Sprint's share of the pie could also take a hit in the event of an AT&T and T-Mobile merger, which would leave two companies -- AT&T and Verizon -- controlling over 80 percent of the wireless market. If that happens, will Sprint be able to have the resources to compete with the mighty duo, or it will it be left, once again, as the wallflower, alone at the punch bowl?

Of course, with the way things are going, Sprint could also try to pair up with a suitor come 2012. There's certainly been some gossip about that.

5. How Will the Race for Spectrum Play Out?

width=207With people downloading movies and watching Youtube videos on their new smartphones, wireless carriers are fretting about having enough wireless spectrum to support the burst of data usage. From AT&T trying to buy T-Mobile to Verizon aligning with cable companies, wireless carriers are doing everything they can to get their hands on what one analyst called the lifeblood of wireless service.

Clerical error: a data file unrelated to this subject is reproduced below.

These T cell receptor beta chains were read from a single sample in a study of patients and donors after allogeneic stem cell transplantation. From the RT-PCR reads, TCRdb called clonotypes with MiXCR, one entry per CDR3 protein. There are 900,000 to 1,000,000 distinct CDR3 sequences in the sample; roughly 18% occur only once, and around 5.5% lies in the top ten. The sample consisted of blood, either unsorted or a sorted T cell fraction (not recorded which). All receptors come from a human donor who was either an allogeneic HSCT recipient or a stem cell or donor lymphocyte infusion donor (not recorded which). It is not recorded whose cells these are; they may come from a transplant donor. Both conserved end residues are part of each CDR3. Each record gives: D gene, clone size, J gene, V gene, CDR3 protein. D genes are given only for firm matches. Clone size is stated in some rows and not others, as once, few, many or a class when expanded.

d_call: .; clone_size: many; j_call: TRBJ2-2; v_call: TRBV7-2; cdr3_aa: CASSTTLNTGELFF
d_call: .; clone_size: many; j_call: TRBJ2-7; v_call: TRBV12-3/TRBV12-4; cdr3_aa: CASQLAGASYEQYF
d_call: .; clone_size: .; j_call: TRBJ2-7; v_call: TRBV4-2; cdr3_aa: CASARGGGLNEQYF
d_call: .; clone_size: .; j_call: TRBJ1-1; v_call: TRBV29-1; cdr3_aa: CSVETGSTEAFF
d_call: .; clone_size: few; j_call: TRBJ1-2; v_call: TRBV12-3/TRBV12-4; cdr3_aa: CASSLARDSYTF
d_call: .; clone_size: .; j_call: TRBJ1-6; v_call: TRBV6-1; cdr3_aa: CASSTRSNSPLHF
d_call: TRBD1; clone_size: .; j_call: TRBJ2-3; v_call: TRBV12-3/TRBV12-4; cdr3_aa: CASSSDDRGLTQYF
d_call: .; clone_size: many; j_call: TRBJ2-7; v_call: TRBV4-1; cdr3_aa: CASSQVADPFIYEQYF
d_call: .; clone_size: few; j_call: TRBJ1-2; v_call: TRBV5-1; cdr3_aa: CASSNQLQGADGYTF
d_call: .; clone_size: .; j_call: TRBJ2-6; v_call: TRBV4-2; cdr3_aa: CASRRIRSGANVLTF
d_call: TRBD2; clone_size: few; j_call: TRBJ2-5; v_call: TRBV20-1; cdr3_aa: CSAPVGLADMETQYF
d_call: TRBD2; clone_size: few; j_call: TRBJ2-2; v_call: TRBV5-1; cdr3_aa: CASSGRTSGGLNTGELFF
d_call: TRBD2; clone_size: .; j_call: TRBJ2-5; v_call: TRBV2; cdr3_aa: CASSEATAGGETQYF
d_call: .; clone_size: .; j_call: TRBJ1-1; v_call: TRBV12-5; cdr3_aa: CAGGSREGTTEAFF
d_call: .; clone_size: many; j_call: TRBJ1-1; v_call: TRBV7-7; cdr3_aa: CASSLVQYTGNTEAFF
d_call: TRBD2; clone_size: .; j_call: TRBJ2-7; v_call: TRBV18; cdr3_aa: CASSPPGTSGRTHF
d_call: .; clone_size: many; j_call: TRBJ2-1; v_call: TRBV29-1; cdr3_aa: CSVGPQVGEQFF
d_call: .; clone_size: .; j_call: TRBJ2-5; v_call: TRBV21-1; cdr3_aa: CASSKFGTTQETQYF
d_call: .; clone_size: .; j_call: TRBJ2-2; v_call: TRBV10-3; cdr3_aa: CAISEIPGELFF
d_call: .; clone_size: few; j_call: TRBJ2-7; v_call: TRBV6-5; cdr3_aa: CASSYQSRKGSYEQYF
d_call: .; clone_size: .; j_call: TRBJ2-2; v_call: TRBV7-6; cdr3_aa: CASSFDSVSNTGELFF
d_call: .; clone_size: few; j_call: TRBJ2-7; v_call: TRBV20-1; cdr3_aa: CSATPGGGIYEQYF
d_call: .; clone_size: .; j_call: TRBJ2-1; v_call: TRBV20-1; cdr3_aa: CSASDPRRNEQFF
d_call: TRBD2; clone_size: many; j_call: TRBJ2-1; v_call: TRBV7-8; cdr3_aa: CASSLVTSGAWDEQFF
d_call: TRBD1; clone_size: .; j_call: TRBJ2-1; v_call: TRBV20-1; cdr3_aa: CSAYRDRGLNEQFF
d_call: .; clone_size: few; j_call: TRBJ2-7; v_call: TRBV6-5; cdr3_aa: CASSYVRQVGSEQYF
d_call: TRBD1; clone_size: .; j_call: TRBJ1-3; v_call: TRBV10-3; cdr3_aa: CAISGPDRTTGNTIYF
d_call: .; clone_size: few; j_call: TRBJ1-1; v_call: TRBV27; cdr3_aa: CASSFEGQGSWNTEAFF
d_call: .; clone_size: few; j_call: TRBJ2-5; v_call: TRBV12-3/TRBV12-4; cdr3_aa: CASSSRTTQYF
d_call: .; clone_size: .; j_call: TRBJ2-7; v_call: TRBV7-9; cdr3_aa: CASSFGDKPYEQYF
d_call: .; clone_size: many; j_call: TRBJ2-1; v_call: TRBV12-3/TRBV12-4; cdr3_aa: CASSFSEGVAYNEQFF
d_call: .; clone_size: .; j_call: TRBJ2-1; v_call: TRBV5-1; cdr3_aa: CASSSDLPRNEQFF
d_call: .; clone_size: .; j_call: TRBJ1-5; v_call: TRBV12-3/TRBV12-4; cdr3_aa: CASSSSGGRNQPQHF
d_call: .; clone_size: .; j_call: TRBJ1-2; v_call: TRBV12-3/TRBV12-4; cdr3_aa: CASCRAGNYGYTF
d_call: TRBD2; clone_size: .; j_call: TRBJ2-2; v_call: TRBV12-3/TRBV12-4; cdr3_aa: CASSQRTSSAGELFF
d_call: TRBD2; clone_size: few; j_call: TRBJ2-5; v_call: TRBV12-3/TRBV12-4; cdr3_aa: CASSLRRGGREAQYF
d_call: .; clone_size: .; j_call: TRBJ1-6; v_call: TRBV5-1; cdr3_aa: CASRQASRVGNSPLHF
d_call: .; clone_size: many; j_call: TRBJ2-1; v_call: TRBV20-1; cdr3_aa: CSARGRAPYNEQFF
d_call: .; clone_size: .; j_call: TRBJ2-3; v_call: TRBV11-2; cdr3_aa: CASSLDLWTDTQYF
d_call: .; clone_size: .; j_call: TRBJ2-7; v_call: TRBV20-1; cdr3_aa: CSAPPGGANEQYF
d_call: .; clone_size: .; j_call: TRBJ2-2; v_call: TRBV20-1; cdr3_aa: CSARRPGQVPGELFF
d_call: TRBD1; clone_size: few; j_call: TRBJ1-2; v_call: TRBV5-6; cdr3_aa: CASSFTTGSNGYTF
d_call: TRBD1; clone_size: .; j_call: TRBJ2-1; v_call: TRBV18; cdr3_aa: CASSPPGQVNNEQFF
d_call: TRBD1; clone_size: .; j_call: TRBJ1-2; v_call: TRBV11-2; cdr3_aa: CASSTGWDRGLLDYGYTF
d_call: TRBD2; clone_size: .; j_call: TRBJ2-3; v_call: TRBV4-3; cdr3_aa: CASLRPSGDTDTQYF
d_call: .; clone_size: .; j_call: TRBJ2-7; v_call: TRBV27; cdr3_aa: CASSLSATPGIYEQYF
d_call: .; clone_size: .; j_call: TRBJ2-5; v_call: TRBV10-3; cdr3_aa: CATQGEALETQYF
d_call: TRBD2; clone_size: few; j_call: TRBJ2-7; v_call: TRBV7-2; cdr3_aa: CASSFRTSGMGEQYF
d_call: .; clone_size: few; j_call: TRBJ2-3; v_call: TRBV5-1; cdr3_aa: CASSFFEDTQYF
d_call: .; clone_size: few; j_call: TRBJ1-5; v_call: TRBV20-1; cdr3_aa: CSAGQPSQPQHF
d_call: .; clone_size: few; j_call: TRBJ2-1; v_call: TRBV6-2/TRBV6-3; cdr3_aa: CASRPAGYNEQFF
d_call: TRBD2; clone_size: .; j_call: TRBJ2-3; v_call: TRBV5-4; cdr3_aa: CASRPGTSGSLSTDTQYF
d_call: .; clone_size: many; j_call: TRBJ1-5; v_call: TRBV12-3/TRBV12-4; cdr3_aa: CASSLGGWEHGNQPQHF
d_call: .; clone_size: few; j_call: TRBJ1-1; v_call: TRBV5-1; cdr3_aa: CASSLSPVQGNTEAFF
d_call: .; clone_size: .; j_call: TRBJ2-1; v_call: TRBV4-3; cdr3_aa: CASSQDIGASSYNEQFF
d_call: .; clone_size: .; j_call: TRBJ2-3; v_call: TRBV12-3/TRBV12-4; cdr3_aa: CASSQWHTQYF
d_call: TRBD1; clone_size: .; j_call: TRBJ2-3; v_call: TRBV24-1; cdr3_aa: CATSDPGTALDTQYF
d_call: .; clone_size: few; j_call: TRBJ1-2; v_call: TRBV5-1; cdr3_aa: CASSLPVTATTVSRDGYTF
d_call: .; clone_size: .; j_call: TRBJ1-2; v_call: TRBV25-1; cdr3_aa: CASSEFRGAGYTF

AT&T and Verizon Wireless have implemented a tiered-pricing plan, meaning that heavy data users will need to pay more, in order to help solve the shortage issue. Sprint, on the other hand, continues to tout its unlimited data plan in order to gain customers.

However, a lot of the available spectrum is in the hands of cable companies, essentially lying dormant and unused. The FCC wants to buy that spectrum and resell it to wireless carriers, in essence taking that lifeblood and putting it back into circulation. Will 2012 see this spectrum made available to sustain the ever-increasing demand for data space?

6. Does Amazon Plan to Join the Smartphone Club?